She is sitting with her therapist who is working with her to convince her to let go of the necessity to only write and never speak. During her sessions, she always smokes the entire time, but therpatist, although he hates smoking, allows it to make her more comfortable. Also, out of respect for her and in order to bond with her, he in turn communicates by writing on a paper to her, and this is how their sessions run every week. But there therapist has a history of baggage all his own. He was a member of a church and very active. But when the church members found out he was having an affair with a married woman (although he was single) they demand that he leave.

    As the therapist and the woman get to know each other, she eventually tells him (in writing of course) that although she still refuses to speak, she gets a lot out of their sessions and can't imagine not seeing him on a weekly basis. She says that the very idea of missing one of their sessions makes her smoke for hours without stopping, out of anxiety. After reading those words, the therapist is flattered and begins viewing the woman in a softer, gentler light and begins seeing her affliction as one of endearment.

    As time goes by, the therapist falls in love with his patient, and as he gets to know her, she eventually tells him about her husband's beautiful voice. He mentions to her that he used to sing in a choir at a church. She is intrigued by his experience there, but he is embarrassed to tell her why he left even though she asked. When she confesses that her husband had had an affair one night, after having given her heavy criticism about something although she refuses to tell him what, and that she had forgiven him, the therapist also confides that he had had an affair.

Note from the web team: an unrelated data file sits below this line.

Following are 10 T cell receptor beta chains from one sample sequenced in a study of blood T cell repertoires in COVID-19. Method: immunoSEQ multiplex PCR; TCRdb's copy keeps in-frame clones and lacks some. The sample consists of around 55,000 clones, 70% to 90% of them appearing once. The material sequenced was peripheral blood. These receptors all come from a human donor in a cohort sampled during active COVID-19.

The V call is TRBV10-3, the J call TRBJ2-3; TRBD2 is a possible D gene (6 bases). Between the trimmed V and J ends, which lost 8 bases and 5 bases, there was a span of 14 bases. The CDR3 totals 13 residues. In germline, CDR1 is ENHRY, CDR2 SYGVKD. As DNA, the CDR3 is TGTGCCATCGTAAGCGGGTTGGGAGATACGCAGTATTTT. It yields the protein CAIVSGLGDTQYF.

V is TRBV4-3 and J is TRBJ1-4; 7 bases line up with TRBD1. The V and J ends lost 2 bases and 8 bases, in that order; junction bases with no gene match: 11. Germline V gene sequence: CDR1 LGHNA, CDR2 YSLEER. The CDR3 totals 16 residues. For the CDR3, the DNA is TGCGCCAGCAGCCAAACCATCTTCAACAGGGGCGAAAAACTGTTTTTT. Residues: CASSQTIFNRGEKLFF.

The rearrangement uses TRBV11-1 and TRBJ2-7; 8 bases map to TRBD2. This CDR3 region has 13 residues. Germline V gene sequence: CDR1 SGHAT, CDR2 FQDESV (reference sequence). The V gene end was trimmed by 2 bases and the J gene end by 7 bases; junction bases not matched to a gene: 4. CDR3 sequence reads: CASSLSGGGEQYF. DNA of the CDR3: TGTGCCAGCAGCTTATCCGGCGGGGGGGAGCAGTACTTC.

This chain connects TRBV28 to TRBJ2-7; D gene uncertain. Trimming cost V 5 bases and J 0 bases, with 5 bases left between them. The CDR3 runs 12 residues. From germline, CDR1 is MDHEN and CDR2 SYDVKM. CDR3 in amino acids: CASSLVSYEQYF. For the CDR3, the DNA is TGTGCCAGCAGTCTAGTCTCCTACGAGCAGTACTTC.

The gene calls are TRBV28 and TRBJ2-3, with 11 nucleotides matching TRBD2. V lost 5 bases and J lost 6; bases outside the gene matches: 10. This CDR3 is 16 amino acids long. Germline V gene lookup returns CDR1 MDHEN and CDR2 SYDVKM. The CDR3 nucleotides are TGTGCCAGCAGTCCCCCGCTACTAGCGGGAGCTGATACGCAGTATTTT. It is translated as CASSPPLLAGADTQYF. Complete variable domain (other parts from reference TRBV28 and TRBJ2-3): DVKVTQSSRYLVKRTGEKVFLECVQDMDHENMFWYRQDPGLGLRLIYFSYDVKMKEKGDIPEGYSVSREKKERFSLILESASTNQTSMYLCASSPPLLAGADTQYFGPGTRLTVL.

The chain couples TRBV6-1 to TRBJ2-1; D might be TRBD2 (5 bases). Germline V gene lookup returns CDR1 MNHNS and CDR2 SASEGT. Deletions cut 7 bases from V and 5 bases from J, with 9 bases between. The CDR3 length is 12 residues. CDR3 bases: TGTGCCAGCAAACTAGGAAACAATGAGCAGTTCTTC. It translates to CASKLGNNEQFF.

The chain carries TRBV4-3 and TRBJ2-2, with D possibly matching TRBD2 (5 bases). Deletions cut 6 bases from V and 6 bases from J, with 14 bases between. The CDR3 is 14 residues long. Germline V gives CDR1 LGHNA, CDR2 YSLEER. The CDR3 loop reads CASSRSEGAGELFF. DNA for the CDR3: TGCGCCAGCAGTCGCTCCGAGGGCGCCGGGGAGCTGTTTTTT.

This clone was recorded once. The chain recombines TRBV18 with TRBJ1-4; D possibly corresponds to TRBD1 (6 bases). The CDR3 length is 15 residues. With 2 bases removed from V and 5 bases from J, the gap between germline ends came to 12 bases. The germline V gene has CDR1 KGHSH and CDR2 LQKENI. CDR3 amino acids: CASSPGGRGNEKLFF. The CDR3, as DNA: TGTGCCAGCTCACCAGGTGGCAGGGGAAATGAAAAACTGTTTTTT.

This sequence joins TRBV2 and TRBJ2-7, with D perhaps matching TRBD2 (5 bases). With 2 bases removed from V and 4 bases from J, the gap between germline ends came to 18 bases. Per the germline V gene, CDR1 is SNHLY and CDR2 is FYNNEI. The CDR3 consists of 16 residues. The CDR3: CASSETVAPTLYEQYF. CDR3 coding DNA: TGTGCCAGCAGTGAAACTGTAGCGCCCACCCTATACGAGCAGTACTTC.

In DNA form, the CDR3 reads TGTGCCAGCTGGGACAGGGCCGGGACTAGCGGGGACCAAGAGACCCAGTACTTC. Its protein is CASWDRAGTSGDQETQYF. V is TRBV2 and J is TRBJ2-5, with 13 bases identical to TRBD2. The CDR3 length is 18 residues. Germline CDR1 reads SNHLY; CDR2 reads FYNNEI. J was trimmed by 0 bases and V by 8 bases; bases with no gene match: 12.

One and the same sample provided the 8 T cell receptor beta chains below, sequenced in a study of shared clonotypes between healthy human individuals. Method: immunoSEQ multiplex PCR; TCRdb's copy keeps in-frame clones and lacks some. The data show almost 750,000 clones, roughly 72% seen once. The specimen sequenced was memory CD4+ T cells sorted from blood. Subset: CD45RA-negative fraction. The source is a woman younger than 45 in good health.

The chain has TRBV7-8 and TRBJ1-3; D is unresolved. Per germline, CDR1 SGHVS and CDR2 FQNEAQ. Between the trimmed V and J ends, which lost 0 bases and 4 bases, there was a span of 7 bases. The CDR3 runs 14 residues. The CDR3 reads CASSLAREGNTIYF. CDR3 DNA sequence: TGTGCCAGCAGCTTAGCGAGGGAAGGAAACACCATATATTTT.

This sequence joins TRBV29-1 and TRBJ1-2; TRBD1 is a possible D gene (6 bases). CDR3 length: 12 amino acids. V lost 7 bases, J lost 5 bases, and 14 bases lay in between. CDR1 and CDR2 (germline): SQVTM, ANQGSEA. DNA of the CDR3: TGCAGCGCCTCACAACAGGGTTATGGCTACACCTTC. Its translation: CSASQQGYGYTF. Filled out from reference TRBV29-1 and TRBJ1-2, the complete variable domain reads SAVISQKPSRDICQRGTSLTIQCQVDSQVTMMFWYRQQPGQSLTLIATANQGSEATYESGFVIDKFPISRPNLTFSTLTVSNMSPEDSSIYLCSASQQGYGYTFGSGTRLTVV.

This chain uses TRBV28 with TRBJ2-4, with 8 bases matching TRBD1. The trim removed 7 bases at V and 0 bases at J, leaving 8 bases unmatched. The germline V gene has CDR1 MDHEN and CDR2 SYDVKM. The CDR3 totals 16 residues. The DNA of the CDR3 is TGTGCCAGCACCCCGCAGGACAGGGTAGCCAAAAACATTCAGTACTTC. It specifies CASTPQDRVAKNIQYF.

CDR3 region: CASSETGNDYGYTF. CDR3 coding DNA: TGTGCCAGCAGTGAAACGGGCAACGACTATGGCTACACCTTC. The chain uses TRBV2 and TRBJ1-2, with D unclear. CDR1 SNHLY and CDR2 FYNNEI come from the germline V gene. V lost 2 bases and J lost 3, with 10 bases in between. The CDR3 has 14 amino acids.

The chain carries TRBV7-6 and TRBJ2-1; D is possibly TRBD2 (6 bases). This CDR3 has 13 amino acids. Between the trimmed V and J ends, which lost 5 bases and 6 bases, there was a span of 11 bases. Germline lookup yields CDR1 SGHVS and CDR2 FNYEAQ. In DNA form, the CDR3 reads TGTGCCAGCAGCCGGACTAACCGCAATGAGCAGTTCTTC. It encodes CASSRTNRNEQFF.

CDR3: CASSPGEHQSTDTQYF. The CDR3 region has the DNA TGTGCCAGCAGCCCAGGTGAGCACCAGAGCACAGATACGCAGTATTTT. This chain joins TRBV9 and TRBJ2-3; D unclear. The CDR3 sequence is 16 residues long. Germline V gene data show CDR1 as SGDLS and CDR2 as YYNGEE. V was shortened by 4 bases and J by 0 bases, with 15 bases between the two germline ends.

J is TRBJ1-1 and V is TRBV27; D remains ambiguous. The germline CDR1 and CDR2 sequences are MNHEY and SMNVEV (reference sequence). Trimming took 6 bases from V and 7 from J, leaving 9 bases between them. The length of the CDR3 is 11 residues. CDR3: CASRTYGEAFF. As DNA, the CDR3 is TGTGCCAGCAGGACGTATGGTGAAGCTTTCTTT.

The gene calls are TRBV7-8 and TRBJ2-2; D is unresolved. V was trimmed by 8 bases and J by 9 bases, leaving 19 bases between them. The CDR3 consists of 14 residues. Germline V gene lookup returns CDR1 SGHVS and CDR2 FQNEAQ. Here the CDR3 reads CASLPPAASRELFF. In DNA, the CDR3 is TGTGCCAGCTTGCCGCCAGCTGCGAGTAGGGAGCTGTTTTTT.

She tells him that she would have forgiven him as well if they had been married. At this point they're sitting right next to each other and kiss. The woman says out loud, "I've been wanting to speak for a long time, but only now have I had something to say."

    But when she speaks, she has a raspy voice like someone that has smoked for 20 years. The therapist is shocked and sits and stares at her, unable to think of anything to say. She confides that her husband had been emotionally abusive to her because of her voice, but that she had stayed with him out of codependency. She finally admits that she was not in love with him after all those years of abuse, but loved his voice and stopped speaking because she was humiliated by her speech impediment. She tells the therapist that he was the first man she had met that had not judged her for her voice ever since it had become offensive, but now that he has been so kind to her, she felt better about using her voice again and not worrying about others judging her. The therapist is delighted with her progress, but has lost his feelings for her because her voice disgusted him. Out of awkwardness, he picks up her pack of cigarettes and offers her one. She refuses, saying she's just not in the mood to smoke then and might even give up the habit.

    He feels even more awkward and says their time is up and asks when she would like to make her next appointment. She tells him that no further appointments will be necessary. She is finally happy with herself. As she walks out of his office, she takes her pack of cigarettes, still half full, and throws them in the trash.